Samsung Galaxy Tab S4 initial review: A tablet that means business | Apps News
There was a time when tablets were ten a penny. Pretty much every manufacturer offered a range of tablets looking to entertain you with a bigger screen than your phone.
But that position shrivelled, with super-affordable tablets like the Amazon Fire mopping up the entertainment end of the market and more premium tablets looking to replace your laptop with a little more portable power.
Skinny design, satisfyingly light
- 249.3 x 164.3 x 7.1mm, 482g
- Glass design
- 16:10 aspect with narrowed bezels
At only 7.1mm, you can’t call the Tab S4 fat. It’s plenty skinny and in the hand it feels surprisingly light. With a 16:10 design, this tablet avoids the 4:3 trend of some recent devices, reminding us of those glory days of the Sony Xperia Tablet Z.
The glass back is super glossy (we think it’s glass, if it’s plastic then it looks and feels like glass), while the colour-matching edges are perforated with the buttons, four speakers, pogo pins and ports.
Gone from the face is the old Samsung button – there’s no fingerprint scanner here – with conventional power and volume buttons on the edge instead. The bezels are narrowed a little with this change, but there’s still a reasonable border around the display on all sides.
It’s somewhere to grip the tablet, but in the ages of bezel-busting Infinity Displays, we’re surprised that Samsung hasn’t increased the size of display on offer – it’s rather conservative and we can’t help feeling that Samsung could have radically changed things here.
Ultimately, it’s a polished and good looking design, fitting neatly into the accessory keyboard (which will cost you £119), which results in a quality finish. The keyboard cover does add some bulk, but the keyboard itself offers a great action, party thanks to its size.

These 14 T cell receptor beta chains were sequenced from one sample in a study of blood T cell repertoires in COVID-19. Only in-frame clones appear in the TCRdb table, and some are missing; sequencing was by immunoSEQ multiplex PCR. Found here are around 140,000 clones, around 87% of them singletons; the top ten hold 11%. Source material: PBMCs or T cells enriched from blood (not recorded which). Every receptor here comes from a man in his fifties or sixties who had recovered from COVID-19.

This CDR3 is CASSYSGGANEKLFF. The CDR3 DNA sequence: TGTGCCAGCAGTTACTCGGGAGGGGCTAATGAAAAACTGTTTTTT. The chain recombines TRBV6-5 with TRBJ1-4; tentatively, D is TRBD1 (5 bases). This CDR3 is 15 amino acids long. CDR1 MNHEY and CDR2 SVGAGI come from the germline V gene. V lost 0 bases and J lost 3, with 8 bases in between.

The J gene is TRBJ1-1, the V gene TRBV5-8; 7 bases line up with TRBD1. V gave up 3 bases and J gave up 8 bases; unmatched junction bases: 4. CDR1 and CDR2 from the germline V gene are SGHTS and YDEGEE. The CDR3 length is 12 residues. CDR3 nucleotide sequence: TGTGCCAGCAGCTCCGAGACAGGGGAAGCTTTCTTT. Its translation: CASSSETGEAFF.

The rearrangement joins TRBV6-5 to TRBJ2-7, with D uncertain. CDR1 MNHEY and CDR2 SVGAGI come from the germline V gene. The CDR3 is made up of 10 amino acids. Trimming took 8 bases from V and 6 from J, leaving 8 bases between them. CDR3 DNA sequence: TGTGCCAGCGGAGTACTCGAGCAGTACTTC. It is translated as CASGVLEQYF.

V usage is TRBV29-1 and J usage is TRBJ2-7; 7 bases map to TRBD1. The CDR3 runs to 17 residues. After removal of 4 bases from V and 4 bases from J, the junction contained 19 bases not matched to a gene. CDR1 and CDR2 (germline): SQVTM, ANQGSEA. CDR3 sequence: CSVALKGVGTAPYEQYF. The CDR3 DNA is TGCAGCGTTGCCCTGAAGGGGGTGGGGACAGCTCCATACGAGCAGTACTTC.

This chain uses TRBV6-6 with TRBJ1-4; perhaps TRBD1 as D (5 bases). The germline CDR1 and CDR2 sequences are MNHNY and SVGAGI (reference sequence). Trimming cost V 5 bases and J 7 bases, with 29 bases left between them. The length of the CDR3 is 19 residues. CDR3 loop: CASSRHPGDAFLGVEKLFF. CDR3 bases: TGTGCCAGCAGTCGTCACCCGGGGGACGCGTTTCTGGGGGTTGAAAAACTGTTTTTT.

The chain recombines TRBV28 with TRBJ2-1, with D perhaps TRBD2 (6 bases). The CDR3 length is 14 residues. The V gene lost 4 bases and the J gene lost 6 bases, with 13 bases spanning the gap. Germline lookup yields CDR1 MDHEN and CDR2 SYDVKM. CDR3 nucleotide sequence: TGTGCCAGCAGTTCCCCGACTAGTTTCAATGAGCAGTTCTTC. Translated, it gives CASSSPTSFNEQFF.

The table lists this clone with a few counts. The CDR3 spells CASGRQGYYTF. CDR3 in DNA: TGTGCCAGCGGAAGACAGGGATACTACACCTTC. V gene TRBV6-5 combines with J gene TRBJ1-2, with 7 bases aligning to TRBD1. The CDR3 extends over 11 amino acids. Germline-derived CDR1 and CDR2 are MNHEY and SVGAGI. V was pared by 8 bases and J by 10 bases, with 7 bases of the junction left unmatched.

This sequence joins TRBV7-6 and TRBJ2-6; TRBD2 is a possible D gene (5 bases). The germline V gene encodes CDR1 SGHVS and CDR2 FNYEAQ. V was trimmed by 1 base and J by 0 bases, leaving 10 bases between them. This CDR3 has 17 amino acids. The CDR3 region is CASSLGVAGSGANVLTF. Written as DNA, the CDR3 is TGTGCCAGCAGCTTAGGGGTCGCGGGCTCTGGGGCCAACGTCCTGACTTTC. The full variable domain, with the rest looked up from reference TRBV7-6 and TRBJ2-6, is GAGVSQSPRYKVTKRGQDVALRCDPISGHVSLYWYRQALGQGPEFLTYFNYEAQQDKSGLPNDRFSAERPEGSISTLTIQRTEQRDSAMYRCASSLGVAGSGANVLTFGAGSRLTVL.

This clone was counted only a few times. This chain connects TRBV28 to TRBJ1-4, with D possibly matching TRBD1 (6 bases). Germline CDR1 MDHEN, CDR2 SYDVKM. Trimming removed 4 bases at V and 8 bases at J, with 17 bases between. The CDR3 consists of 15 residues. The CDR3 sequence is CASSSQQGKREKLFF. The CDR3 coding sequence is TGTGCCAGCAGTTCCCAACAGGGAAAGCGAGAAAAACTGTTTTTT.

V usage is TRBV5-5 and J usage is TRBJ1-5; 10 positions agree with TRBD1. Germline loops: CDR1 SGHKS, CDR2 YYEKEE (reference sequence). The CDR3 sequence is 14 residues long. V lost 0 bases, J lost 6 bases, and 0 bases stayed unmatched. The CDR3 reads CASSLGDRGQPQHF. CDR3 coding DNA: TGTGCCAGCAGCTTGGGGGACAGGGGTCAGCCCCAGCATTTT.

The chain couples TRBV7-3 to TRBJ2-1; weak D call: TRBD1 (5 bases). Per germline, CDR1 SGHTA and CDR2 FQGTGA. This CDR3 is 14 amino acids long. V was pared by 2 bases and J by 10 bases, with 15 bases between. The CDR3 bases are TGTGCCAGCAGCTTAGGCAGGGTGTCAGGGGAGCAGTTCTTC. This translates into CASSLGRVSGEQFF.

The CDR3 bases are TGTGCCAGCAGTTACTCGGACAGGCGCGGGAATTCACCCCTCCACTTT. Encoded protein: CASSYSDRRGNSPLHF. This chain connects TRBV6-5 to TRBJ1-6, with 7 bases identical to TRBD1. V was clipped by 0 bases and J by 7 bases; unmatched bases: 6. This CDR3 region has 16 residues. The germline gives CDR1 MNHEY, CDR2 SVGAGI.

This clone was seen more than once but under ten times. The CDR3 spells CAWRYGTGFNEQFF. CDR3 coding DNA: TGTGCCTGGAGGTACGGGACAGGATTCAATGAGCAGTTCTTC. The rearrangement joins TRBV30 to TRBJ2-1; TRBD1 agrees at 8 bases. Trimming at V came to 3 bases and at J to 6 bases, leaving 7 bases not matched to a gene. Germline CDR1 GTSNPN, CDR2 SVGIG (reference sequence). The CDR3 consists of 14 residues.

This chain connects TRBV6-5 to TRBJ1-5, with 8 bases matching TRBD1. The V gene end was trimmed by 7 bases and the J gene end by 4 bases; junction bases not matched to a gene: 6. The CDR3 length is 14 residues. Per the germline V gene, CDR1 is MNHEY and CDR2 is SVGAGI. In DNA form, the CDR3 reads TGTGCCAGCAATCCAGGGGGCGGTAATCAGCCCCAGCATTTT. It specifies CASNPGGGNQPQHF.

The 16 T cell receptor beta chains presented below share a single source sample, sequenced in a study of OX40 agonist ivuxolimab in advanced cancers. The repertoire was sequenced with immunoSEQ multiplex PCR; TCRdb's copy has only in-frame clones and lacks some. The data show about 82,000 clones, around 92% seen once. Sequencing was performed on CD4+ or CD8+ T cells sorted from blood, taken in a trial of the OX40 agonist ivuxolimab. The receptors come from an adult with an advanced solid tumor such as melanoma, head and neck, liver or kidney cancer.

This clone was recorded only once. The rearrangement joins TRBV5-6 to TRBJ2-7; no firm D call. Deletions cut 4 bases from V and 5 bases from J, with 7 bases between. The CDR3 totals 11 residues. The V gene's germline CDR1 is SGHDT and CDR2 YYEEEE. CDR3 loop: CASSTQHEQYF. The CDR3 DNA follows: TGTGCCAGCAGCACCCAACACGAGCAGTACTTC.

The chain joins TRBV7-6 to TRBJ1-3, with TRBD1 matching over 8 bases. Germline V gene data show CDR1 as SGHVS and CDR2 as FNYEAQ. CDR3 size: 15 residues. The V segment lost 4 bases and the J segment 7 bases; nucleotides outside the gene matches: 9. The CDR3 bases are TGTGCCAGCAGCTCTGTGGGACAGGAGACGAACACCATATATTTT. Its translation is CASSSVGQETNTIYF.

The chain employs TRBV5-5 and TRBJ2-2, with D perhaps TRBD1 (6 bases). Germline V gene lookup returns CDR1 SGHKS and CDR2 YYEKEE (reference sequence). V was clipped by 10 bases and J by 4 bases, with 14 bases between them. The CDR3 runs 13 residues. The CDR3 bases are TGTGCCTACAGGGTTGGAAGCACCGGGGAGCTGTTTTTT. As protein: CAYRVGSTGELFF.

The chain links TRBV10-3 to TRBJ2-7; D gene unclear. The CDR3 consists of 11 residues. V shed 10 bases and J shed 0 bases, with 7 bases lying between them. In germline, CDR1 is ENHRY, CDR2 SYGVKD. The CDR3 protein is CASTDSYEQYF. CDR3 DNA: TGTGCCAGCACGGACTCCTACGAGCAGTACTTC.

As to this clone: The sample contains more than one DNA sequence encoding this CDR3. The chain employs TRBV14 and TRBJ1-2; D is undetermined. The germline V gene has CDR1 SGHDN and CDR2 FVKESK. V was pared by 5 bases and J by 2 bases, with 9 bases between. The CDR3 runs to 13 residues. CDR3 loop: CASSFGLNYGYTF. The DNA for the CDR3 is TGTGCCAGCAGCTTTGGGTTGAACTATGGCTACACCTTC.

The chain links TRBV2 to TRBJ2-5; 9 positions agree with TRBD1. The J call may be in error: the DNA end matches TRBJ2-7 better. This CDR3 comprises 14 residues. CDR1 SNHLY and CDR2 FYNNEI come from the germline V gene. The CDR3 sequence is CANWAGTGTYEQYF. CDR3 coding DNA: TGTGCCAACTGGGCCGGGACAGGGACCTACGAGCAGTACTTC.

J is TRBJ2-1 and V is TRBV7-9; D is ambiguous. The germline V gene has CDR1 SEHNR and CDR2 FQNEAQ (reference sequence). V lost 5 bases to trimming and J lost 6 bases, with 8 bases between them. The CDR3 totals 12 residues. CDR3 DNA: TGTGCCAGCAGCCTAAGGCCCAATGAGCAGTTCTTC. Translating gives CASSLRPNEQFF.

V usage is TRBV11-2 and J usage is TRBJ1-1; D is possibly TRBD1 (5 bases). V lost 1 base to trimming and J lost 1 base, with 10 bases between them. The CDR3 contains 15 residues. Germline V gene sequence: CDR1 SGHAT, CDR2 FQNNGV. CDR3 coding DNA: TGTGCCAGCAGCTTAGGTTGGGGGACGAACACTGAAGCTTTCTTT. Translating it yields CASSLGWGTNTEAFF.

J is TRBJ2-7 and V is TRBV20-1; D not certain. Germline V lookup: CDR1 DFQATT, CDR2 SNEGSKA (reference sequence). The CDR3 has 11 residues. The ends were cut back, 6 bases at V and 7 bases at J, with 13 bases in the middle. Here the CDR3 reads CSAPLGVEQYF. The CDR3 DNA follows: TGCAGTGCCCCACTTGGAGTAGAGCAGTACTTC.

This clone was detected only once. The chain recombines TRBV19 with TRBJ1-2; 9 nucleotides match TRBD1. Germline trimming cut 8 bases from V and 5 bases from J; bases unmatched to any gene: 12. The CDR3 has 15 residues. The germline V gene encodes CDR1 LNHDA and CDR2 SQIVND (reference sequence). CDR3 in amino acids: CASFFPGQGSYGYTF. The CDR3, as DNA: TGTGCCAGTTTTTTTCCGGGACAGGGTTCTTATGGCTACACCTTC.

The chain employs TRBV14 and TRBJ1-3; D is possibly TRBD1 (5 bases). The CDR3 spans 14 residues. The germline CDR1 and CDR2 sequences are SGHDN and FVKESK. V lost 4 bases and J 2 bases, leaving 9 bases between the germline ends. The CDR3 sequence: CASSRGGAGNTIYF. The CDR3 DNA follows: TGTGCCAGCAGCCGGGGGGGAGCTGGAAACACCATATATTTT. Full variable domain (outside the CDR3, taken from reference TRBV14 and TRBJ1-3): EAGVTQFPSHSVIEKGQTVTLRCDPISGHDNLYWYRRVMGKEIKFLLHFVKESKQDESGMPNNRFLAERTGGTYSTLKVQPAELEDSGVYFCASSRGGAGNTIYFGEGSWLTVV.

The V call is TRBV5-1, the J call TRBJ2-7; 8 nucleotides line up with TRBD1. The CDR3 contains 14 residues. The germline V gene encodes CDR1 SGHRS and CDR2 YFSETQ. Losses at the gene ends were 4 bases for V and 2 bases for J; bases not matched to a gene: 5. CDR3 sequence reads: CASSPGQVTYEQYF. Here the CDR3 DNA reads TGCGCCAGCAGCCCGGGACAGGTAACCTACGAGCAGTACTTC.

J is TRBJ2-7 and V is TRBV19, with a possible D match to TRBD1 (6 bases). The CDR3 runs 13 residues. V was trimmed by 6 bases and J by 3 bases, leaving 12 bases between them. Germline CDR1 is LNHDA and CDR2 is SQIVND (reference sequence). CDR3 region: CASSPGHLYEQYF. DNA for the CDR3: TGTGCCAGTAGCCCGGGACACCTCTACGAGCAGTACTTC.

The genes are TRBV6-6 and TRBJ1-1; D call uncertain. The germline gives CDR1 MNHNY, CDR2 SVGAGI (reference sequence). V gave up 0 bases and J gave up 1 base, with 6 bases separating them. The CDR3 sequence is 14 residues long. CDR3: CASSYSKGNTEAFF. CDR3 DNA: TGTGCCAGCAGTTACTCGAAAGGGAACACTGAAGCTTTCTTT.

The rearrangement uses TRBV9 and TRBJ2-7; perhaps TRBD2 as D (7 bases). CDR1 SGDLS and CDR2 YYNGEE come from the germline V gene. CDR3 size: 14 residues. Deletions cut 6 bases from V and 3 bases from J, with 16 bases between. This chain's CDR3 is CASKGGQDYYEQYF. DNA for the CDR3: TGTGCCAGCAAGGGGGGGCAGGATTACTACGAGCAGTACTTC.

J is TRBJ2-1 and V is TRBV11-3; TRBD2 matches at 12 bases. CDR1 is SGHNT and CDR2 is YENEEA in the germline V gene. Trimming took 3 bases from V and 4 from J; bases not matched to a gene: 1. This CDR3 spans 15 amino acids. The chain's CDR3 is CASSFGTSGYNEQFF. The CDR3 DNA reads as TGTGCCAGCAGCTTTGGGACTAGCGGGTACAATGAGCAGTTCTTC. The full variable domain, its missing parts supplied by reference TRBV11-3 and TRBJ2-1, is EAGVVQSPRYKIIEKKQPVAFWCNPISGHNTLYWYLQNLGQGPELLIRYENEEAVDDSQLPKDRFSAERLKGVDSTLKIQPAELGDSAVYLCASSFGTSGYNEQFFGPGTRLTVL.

The S Pen also gets a design tweak, with a small nubbin that will stop it rolling. While this S Pen doesn’t slot into the tablet (like the Note series), it offers the same range of functions from its passive design. It’s also comfortable to hold and use as a writing implement, thanks to being a little larger.
Hardware and display
- Qualcomm Snapdragon 835, 4GB RAM
- 64GB storage + microSD
- 7300mAh battery
- Wi-Fi and LTE versions
- 10.5-inch, 2560 x 1600 pixels, AMOLED, 16:10
The hardware story for the new Galaxy Tab starts with Qualcomm Snapdragon 835. This might be 2017’s hardware, but there’s still plenty of power in it, offering performance close to the newer Snapdragon 845 that’s in so many leading smartphones.
Given the limited time we’ve spent with the Tab S4 so far, we can’t tell if there will be any real limitations from using older hardware. We suspect the configuration has been devised to keep the price realistic (although it’s expensive, it’s not as expensive as the Galaxy S9). But we suspect that it will be perfect powerful to run those productivity functions – your core services of Gmail, browsers and Word, for example – without a hiccup.
There’s a huge battery at 7300mAh, which offers fast charging. Again, we’ve not had the chance to see how long this lasts, but Samsung is saying 16 hours of video playback. What you really want from a device like this is to be able to jump on a long haul flight and use it all the way, whether that’s working on documents or watching downloaded movies – or both.
Then we come to the all-important display. The 16:10 means that his tablet feels right when it’s in landscape, watching movies without huge black bars top and bottom. It lends the Tab S4 a laptop-like feel when docked on the keyboard – and that’s how Samsung thinks you’re going to be using this device.
The 2560 x 1600 pixel resolution results in 288ppi, which is a little higher than the 10.5-inch iPad Pro, but it’s the same sort of ballpark. It is a Samsung AMOLED display, supporting HDR – great for those Netflix movies – and first impressions are of a bright and capable display. We tested it alongside huge windows with the sun streaming in and had no problem viewing the content – suggesting it will be bright enough for all conditions.
We’ve also had the chance to view some video content and found this looked great, so if you are watching Luke Cage 2 while flying across the Atlantic, you’re in for a treat. This is boosted by four speakers, AKG tuned and with Dolby Atmos, making for a wider sound stage that’s actually very immersive.
The big change: DeX
- Desktop mode
- Samsung Flow